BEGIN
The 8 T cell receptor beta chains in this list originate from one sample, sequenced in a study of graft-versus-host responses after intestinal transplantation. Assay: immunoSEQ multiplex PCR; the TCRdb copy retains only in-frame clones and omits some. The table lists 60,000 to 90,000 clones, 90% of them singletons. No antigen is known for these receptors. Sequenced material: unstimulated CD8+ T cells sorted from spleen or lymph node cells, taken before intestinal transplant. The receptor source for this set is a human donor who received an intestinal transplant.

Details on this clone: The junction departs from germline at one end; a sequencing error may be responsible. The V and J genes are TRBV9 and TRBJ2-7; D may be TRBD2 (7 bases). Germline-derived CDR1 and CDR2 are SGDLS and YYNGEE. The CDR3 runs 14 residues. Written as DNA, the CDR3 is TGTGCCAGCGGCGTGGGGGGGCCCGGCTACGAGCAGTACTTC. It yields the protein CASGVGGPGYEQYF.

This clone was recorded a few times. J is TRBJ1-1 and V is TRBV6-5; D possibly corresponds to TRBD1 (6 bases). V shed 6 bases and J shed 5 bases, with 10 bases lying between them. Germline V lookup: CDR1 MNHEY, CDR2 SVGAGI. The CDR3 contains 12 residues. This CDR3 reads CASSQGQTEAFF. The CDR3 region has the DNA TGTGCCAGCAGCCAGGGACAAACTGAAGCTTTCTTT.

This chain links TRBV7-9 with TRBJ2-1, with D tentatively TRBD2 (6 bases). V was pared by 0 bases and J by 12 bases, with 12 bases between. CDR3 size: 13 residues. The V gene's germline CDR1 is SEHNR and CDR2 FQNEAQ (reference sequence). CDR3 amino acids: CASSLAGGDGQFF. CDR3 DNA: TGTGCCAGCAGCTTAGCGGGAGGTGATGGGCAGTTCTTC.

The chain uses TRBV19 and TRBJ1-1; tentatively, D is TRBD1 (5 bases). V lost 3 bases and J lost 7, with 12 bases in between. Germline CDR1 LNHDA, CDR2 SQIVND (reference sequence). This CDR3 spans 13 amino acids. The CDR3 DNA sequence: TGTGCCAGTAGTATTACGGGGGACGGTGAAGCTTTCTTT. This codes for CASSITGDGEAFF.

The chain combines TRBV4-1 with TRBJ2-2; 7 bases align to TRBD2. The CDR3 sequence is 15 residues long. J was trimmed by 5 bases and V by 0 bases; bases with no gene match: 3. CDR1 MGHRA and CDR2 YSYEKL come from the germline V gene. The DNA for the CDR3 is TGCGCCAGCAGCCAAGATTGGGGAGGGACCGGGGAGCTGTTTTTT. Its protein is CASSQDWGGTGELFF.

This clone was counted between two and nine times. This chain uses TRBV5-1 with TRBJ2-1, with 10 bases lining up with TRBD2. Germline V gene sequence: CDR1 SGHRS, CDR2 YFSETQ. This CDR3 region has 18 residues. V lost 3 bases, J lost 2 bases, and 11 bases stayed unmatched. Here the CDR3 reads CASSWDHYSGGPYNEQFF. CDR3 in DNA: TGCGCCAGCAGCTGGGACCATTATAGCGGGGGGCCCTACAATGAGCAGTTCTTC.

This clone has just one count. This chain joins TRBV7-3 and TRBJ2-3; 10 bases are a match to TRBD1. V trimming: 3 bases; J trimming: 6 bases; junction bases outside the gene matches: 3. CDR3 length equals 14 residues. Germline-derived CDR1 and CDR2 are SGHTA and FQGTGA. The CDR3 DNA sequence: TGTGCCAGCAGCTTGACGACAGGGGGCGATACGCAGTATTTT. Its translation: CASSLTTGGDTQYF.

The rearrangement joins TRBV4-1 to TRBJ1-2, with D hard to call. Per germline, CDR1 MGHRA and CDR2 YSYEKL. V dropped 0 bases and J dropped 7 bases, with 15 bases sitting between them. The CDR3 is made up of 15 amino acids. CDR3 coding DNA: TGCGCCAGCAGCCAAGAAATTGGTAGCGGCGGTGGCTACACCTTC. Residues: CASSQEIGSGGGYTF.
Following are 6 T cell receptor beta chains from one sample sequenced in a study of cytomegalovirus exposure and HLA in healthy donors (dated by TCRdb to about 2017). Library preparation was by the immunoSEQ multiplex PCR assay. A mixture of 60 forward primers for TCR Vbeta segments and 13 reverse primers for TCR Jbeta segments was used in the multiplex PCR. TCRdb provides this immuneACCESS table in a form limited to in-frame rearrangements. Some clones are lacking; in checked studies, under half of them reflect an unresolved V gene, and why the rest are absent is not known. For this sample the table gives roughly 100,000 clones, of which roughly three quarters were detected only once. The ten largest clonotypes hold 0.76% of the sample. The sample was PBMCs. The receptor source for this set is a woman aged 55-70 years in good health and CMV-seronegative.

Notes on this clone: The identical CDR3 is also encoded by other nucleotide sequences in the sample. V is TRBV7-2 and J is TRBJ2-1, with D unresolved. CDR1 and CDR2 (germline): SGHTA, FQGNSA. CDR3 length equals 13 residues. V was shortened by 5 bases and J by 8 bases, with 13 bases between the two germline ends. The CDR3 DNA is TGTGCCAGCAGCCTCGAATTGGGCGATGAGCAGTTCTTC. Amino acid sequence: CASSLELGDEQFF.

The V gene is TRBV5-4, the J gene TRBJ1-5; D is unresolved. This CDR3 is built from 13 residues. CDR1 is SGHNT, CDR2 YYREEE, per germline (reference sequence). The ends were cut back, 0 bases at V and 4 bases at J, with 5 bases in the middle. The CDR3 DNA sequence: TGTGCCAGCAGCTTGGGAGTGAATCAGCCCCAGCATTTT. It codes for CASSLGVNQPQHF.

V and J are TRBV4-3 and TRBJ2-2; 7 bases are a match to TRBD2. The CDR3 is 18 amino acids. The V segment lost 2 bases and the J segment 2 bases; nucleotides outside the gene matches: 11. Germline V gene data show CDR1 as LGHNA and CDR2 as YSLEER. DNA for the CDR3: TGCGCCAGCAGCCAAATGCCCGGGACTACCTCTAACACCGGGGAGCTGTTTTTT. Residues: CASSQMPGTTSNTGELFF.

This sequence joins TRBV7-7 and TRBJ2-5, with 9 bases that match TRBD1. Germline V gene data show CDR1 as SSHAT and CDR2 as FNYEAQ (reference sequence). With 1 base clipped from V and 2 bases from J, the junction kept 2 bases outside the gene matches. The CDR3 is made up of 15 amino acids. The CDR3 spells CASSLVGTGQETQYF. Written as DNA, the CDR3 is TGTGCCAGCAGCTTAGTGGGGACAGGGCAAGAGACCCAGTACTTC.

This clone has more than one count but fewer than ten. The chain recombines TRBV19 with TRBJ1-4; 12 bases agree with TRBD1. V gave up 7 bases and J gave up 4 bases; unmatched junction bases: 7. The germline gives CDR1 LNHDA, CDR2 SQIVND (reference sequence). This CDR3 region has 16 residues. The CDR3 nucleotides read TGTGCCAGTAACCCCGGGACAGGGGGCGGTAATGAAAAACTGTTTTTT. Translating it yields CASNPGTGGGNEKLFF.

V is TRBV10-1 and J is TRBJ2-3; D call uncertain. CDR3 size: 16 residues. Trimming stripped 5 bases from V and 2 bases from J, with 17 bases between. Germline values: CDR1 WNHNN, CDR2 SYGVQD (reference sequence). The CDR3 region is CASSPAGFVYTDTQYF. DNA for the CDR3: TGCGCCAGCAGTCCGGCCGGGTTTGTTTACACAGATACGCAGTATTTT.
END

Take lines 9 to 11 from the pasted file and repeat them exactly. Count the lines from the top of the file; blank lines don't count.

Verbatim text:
The rearrangement joins TRBV4-1 to TRBJ1-2, with D hard to call. Per germline, CDR1 MGHRA and CDR2 YSYEKL. V dropped 0 bases and J dropped 7 bases, with 15 bases sitting between them. The CDR3 is made up of 15 amino acids. CDR3 coding DNA: TGCGCCAGCAGCCAAGAAATTGGTAGCGGCGGTGGCTACACCTTC. Residues: CASSQEIGSGGGYTF.
Following are 6 T cell receptor beta chains from one sample sequenced in a study of cytomegalovirus exposure and HLA in healthy donors (dated by TCRdb to about 2017). Library preparation was by the immunoSEQ multiplex PCR assay. A mixture of 60 forward primers for TCR Vbeta segments and 13 reverse primers for TCR Jbeta segments was used in the multiplex PCR. TCRdb provides this immuneACCESS table in a form limited to in-frame rearrangements. Some clones are lacking; in checked studies, under half of them reflect an unresolved V gene, and why the rest are absent is not known. For this sample the table gives roughly 100,000 clones, of which roughly three quarters were detected only once. The ten largest clonotypes hold 0.76% of the sample. The sample was PBMCs. The receptor source for this set is a woman aged 55-70 years in good health and CMV-seronegative.

Notes on this clone: The identical CDR3 is also encoded by other nucleotide sequences in the sample. V is TRBV7-2 and J is TRBJ2-1, with D unresolved. CDR1 and CDR2 (germline): SGHTA, FQGNSA. CDR3 length equals 13 residues. V was shortened by 5 bases and J by 8 bases, with 13 bases between the two germline ends. The CDR3 DNA is TGTGCCAGCAGCCTCGAATTGGGCGATGAGCAGTTCTTC. Amino acid sequence: CASSLELGDEQFF.